Nanotechnology can learn lessons here. Not only must technologies offer advantages in sensitivity and throughput, they must be resistant to biofouling and allow for massively parallel processing to be useful to HTS.

Figure 6 Featured vendors of micro and nanotechnology

Other nanotech applications in medicine

The early stages of drug discovery provide a logical starting point for examining nanotech applications to biomedical technologies, since the experiments are in vitro, biochemical assays. However, a number of other medical fields will likely be impacted by nanotechnology. A few notable advances are surveyed briefly here.

Medical diagnostics, a large industry with a history of adopting the latest technologies, shares much technological overlap with HTS. Nanoparticles of some variety promise to feature, from the iron oxide nanoparticles used today as selective MRI contrast agents of the immune system, to next-generation particles that hone via antibody specificity to tumour sites (11). The advantages of nanowires and nanoprobes for throughput and sensitivity for HTS should translate to faster, cheaper, more reliable clinical laboratory studies (15,16).

Similar technology platforms have begun to impact therapeutics. ‘Nanoformulations’ of established pharmaceuticals, stabilised by binding to nanoparticles or within cores of nanoparticles such as dendrimers, are beginning to hit the market. And more novel therapies such as nanoshells that can hone to tumours and be activated to destroy these tissues are around the corner (2).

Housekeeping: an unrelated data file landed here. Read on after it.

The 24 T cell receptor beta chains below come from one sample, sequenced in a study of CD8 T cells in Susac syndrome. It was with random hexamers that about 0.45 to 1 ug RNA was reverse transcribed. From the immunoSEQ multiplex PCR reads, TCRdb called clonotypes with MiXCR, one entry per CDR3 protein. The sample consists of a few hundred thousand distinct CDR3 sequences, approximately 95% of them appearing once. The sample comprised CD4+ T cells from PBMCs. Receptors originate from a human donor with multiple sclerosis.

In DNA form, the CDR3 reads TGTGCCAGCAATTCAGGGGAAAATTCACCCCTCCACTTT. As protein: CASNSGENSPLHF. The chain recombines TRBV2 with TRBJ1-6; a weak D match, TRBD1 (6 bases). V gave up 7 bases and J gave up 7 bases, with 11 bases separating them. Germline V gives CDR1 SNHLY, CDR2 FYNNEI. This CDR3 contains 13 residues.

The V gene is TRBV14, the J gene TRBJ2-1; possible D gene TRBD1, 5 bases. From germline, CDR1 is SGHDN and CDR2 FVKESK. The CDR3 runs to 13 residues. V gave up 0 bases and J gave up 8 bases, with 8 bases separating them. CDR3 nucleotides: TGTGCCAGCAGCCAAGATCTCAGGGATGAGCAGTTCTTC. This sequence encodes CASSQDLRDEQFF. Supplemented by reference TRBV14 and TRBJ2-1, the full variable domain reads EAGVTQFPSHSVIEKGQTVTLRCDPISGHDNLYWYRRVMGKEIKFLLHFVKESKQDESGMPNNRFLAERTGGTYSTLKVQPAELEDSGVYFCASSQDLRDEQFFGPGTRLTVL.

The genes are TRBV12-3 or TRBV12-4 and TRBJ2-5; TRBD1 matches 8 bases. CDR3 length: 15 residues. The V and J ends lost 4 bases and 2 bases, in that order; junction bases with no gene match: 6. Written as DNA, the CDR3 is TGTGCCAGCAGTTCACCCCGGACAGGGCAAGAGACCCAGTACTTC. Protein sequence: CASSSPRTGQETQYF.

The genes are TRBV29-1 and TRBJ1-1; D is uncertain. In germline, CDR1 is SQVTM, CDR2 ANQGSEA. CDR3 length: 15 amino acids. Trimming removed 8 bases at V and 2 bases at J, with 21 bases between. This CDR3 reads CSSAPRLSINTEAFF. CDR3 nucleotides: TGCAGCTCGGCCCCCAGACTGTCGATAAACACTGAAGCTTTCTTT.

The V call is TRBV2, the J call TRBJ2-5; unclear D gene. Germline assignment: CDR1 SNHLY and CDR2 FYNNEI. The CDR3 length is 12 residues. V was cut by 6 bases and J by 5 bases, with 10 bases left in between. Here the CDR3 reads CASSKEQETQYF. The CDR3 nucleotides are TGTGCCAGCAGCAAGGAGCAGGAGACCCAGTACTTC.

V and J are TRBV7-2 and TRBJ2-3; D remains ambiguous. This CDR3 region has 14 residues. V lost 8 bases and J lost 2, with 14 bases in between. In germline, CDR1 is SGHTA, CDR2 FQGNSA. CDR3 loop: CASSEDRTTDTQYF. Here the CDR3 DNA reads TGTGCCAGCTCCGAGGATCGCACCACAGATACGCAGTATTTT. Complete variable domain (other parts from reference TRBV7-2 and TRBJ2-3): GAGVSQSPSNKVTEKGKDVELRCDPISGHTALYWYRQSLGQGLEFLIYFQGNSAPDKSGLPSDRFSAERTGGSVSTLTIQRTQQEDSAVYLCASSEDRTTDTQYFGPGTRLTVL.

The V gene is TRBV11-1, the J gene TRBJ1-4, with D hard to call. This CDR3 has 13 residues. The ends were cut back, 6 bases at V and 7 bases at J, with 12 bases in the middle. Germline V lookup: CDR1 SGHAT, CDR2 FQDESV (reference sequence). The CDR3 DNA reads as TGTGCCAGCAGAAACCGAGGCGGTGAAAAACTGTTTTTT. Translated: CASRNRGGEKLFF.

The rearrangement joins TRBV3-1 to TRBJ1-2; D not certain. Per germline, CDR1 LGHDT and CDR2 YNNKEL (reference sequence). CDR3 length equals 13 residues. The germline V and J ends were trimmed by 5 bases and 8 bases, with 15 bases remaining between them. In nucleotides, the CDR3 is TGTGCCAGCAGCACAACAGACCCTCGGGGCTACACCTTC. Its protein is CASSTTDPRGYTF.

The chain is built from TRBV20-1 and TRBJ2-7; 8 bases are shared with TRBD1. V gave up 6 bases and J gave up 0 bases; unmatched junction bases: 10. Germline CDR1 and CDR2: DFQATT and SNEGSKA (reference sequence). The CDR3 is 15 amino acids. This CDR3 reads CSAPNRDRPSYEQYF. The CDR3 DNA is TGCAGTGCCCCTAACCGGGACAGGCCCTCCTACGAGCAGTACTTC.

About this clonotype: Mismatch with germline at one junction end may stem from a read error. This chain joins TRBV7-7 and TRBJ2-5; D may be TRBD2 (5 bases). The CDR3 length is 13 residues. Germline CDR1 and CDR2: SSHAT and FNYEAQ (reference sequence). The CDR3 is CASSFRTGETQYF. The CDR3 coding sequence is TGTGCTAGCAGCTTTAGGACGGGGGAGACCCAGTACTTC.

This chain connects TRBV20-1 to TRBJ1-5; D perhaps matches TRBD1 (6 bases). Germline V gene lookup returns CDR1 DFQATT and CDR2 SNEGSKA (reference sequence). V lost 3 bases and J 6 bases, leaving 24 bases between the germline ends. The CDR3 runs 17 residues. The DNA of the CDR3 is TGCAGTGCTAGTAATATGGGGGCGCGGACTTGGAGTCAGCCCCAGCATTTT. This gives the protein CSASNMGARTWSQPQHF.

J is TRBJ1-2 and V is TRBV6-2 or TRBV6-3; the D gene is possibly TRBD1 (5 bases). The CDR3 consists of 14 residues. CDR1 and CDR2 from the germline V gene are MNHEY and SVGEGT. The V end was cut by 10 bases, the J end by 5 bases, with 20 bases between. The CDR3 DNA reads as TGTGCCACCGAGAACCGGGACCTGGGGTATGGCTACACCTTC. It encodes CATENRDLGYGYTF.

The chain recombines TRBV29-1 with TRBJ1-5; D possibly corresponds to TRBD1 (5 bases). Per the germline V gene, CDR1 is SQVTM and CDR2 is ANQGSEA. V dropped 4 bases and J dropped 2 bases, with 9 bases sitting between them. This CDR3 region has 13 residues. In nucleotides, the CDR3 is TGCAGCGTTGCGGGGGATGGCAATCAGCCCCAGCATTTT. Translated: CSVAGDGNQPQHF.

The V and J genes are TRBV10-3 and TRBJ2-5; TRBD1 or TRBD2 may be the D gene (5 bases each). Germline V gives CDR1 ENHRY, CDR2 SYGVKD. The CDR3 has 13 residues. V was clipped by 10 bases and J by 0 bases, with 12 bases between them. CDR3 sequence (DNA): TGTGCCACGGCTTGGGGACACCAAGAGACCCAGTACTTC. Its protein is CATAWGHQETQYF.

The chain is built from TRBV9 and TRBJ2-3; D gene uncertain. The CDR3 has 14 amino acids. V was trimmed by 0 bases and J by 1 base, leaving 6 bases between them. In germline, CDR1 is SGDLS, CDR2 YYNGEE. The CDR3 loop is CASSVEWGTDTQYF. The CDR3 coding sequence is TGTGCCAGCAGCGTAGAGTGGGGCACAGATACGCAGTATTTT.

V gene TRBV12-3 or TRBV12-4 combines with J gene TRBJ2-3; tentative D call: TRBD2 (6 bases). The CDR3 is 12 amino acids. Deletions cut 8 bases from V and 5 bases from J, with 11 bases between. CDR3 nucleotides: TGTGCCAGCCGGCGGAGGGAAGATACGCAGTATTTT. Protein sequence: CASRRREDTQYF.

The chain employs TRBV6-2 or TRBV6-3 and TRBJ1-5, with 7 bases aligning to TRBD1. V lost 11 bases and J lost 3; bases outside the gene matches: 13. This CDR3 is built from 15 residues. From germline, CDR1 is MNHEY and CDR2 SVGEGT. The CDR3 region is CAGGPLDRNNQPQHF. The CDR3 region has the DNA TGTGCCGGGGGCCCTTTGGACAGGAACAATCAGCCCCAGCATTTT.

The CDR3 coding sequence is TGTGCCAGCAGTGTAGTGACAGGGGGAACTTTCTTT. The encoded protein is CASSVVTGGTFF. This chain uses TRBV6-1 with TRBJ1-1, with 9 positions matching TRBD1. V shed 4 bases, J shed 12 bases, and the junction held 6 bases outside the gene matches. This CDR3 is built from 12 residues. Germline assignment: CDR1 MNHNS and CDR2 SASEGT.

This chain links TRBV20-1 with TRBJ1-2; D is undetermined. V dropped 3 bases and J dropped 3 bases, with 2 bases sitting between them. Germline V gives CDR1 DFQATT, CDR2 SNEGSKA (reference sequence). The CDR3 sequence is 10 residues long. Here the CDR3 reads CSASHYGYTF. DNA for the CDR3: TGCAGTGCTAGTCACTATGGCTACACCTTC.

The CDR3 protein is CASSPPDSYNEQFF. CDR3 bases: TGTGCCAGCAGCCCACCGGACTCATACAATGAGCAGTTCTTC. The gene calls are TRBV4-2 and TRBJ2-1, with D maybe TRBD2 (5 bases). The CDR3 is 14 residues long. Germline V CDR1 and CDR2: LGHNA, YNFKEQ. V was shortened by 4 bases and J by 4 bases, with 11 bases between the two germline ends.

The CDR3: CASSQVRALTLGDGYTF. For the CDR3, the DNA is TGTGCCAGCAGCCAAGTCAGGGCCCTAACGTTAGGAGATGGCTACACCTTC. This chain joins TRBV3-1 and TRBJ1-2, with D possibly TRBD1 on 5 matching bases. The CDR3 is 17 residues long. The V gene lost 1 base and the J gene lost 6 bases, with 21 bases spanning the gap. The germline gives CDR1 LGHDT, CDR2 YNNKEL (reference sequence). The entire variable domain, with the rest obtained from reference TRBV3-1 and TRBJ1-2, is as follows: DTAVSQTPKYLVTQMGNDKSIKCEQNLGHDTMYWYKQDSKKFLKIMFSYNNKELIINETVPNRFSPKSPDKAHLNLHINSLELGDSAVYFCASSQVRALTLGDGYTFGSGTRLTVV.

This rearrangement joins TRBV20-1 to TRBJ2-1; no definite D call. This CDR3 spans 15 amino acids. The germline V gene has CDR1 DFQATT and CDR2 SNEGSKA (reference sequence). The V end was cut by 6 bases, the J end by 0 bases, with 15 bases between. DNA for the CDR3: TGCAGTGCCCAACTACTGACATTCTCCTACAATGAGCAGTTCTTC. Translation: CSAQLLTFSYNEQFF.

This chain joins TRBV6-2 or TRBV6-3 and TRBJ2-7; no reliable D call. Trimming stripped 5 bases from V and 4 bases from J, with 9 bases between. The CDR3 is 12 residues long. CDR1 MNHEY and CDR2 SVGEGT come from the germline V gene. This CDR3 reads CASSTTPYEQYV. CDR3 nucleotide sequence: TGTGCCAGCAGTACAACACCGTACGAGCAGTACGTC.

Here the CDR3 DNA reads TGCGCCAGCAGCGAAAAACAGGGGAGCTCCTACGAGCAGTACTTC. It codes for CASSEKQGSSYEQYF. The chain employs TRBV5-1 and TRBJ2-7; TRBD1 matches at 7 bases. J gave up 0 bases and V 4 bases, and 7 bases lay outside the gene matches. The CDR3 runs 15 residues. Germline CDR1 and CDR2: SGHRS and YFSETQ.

Finally, the novel material properties of nanomaterials make them probable improvements upon existing biomaterials. Here surface chemistry considerations are paramount. Just as stents coated with immune modulators made treatments for coronary artery disease less invasive and longerlasting, scaffolds coated with neuronal adhesion and growth molecules and surfaces featuring antimicrobial nanoparticles should allow regeneration of damaged nerves and reduction of infections carried on implanted devices (17). Tissue engineering, or the synthetic construction of living tissues, often requires scaffolds that must be designed and assembled on the nanoscale.

So, nanotechnology’s impact will not be only in the laboratory. But nanoparticles, nanoprobes and nanopatterned surfaces will clearly impact the early stages of small molecule drug discovery by increasing the number of compounds screened, decreasing the time and amounts required and allowing more direct and reliable information. In these ways, the ‘science of the small’ can push ever higher the throughput and yield of the screening process.